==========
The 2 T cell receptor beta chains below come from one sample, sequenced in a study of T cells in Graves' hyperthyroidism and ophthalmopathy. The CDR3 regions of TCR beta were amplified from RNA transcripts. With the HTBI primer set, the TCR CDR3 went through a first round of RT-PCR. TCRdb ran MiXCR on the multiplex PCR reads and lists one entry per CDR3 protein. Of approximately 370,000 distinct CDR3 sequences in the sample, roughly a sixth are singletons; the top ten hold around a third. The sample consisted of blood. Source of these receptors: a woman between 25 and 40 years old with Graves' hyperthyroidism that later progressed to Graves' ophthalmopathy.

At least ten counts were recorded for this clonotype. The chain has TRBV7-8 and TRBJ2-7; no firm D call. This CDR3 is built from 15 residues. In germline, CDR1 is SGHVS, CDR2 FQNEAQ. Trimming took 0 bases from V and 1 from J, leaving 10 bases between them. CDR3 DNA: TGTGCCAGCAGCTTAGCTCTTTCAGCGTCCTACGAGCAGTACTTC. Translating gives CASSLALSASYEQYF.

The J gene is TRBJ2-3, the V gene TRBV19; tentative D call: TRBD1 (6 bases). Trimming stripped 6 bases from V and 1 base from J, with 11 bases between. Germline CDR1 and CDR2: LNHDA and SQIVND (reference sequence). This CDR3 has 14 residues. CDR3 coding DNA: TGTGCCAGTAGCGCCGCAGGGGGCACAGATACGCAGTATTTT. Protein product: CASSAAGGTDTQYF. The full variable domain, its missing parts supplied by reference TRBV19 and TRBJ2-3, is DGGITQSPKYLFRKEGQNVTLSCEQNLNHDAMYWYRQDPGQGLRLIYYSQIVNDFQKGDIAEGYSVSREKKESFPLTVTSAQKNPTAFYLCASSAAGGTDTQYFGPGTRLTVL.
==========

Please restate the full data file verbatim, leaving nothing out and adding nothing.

The 2 T cell receptor beta chains below come from one sample, sequenced in a study of T cells in Graves' hyperthyroidism and ophthalmopathy. The CDR3 regions of TCR beta were amplified from RNA transcripts. With the HTBI primer set, the TCR CDR3 went through a first round of RT-PCR. TCRdb ran MiXCR on the multiplex PCR reads and lists one entry per CDR3 protein. Of approximately 370,000 distinct CDR3 sequences in the sample, roughly a sixth are singletons; the top ten hold around a third. The sample consisted of blood. Source of these receptors: a woman between 25 and 40 years old with Graves' hyperthyroidism that later progressed to Graves' ophthalmopathy.

At least ten counts were recorded for this clonotype. The chain has TRBV7-8 and TRBJ2-7; no firm D call. This CDR3 is built from 15 residues. In germline, CDR1 is SGHVS, CDR2 FQNEAQ. Trimming took 0 bases from V and 1 from J, leaving 10 bases between them. CDR3 DNA: TGTGCCAGCAGCTTAGCTCTTTCAGCGTCCTACGAGCAGTACTTC. Translating gives CASSLALSASYEQYF.

The J gene is TRBJ2-3, the V gene TRBV19; tentative D call: TRBD1 (6 bases). Trimming stripped 6 bases from V and 1 base from J, with 11 bases between. Germline CDR1 and CDR2: LNHDA and SQIVND (reference sequence). This CDR3 has 14 residues. CDR3 coding DNA: TGTGCCAGTAGCGCCGCAGGGGGCACAGATACGCAGTATTTT. Protein product: CASSAAGGTDTQYF. The full variable domain, its missing parts supplied by reference TRBV19 and TRBJ2-3, is DGGITQSPKYLFRKEGQNVTLSCEQNLNHDAMYWYRQDPGQGLRLIYYSQIVNDFQKGDIAEGYSVSREKKESFPLTVTSAQKNPTAFYLCASSAAGGTDTQYFGPGTRLTVL.